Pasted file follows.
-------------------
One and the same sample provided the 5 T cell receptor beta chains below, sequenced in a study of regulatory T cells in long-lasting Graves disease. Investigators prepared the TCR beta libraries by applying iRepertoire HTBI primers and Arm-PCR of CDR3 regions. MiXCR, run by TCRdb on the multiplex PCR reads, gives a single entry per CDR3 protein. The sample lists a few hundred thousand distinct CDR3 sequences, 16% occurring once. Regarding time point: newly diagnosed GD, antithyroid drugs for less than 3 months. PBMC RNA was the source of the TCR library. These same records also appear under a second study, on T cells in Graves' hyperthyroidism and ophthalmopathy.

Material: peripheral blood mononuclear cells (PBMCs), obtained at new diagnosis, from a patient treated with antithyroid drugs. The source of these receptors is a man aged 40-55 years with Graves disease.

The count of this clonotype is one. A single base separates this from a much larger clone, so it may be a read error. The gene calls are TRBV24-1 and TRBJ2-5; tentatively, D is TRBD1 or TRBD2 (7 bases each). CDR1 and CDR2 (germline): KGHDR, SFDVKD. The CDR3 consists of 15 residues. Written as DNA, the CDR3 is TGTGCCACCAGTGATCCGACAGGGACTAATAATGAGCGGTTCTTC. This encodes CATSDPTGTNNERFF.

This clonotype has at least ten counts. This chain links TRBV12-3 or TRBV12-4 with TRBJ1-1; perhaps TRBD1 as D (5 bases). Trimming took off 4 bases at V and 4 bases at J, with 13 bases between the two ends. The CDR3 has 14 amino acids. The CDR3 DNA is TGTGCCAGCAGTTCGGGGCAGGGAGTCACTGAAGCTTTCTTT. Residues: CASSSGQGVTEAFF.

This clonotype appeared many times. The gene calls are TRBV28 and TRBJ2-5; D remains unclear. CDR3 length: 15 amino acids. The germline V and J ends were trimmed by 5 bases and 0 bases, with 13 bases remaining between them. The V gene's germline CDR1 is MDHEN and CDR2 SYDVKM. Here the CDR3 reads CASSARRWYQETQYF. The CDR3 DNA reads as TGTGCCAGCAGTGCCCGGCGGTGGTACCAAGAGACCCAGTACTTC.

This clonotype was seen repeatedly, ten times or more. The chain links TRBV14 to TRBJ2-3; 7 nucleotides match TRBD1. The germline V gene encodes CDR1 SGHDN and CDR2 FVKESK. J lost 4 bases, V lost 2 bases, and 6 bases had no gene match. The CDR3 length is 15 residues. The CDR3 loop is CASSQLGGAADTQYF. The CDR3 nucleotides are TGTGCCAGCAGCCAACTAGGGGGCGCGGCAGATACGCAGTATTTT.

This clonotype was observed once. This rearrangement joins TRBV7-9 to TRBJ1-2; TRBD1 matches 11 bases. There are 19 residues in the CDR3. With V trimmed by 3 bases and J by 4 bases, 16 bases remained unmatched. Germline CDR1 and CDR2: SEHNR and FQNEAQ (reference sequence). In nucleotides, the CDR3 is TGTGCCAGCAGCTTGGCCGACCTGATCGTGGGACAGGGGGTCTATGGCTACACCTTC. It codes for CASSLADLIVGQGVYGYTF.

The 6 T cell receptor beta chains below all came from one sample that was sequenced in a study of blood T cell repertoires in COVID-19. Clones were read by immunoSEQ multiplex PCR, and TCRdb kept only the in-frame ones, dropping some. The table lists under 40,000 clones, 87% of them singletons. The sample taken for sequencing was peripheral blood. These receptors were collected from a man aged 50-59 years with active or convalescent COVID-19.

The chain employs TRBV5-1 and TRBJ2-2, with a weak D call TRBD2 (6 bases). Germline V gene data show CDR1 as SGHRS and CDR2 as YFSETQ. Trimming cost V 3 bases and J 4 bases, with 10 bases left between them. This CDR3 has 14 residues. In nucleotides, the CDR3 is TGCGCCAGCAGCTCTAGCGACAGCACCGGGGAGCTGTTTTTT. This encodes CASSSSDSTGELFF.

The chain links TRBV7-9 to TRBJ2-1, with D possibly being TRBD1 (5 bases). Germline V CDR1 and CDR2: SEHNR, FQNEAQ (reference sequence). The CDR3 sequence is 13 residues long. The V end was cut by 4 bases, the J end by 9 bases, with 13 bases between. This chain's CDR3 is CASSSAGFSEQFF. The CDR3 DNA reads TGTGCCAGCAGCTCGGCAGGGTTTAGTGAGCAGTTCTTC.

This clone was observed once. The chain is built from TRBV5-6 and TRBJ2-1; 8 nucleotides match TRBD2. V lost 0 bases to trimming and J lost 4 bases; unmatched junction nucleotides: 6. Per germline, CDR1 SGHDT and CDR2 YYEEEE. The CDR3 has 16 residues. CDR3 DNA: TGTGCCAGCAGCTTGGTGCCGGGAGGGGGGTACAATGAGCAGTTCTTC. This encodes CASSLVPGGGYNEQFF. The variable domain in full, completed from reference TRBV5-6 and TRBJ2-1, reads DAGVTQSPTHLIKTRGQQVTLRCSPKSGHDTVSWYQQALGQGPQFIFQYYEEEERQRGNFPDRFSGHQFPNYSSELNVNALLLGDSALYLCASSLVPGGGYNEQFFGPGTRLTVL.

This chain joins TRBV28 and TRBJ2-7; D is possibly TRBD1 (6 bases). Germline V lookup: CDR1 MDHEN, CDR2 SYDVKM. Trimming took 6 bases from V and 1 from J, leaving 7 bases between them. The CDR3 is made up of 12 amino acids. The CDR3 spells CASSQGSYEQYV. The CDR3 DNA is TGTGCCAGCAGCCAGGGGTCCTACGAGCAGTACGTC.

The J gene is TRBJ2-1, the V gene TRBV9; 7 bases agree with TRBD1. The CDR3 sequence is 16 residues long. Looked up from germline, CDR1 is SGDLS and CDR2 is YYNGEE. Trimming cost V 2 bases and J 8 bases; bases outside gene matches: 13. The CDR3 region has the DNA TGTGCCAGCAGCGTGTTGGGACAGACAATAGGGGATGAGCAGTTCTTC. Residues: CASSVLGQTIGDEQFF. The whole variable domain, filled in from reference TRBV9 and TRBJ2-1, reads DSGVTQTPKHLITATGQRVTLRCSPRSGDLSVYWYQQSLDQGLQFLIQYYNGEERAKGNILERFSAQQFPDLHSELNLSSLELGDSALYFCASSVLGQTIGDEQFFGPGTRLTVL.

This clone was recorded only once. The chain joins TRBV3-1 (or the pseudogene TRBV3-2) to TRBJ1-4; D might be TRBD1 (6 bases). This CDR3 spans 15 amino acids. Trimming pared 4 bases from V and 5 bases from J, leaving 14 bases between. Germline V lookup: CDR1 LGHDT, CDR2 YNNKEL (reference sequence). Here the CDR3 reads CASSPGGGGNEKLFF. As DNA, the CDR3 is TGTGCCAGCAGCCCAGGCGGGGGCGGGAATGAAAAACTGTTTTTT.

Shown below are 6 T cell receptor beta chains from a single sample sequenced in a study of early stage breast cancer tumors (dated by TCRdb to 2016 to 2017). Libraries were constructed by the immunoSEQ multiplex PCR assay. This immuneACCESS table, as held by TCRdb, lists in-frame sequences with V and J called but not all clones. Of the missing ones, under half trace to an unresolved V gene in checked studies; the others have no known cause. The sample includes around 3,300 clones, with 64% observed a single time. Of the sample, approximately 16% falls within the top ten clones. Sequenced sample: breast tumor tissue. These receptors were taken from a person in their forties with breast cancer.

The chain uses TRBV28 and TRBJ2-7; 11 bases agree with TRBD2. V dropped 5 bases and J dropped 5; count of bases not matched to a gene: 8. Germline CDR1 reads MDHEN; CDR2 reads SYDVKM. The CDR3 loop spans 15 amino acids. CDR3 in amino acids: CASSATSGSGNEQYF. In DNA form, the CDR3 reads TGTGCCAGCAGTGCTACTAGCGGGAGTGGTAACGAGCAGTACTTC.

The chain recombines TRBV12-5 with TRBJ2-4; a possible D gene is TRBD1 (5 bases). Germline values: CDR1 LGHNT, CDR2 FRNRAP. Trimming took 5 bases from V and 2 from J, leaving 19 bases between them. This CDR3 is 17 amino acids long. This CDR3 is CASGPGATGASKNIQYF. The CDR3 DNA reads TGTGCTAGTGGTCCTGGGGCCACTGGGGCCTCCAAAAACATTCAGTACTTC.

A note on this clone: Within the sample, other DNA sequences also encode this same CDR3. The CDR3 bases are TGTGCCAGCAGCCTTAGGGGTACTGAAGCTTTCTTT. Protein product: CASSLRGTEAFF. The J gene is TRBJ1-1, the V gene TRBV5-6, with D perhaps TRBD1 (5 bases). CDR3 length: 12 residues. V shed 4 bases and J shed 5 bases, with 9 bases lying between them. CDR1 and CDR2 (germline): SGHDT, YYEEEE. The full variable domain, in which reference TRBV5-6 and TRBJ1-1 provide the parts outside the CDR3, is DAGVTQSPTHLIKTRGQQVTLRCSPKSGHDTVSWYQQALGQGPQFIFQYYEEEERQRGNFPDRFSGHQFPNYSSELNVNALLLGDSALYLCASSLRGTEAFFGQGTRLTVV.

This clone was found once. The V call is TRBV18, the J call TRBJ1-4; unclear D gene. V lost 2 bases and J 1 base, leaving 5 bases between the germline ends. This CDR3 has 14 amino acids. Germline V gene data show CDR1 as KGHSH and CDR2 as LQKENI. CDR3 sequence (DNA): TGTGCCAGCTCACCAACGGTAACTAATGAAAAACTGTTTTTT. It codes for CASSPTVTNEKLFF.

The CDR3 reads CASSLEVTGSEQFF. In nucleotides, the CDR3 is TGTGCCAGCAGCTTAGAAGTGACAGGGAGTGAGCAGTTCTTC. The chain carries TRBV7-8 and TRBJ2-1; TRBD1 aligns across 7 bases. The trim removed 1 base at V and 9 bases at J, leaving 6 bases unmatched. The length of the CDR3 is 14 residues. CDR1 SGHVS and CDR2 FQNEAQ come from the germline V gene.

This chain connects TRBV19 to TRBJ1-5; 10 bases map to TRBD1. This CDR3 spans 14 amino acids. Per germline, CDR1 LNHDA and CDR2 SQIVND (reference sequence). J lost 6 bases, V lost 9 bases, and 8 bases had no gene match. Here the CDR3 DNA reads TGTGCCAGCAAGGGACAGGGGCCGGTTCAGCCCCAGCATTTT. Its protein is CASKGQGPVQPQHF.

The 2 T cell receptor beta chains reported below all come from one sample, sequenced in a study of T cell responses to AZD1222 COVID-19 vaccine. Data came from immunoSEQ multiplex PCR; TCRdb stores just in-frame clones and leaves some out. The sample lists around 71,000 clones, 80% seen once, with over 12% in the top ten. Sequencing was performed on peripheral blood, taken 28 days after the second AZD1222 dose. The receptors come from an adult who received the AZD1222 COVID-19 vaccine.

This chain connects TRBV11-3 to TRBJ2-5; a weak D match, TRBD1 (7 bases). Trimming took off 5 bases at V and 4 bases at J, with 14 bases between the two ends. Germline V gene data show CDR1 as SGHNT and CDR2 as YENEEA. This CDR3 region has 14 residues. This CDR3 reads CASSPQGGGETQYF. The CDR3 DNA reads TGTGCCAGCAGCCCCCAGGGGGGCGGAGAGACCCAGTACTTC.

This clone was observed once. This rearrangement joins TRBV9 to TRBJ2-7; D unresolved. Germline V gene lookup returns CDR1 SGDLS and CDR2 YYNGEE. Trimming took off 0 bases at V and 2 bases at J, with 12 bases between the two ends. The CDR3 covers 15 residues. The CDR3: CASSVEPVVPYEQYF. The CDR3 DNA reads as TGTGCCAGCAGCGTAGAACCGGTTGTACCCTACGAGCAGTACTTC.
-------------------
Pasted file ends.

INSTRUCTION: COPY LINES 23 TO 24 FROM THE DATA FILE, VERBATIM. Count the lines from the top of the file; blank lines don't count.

This chain connects TRBV11-3 to TRBJ2-5; a weak D match, TRBD1 (7 bases). Trimming took off 5 bases at V and 4 bases at J, with 14 bases between the two ends. Germline V gene data show CDR1 as SGHNT and CDR2 as YENEEA. This CDR3 region has 14 residues. This CDR3 reads CASSPQGGGETQYF. The CDR3 DNA reads TGTGCCAGCAGCCCCCAGGGGGGCGGAGAGACCCAGTACTTC.

This clone was observed once. This rearrangement joins TRBV9 to TRBJ2-7; D unresolved. Germline V gene lookup returns CDR1 SGDLS and CDR2 YYNGEE. Trimming took off 0 bases at V and 2 bases at J, with 12 bases between the two ends. The CDR3 covers 15 residues. The CDR3: CASSVEPVVPYEQYF. The CDR3 DNA reads as TGTGCCAGCAGCGTAGAACCGGTTGTACCCTACGAGCAGTACTTC.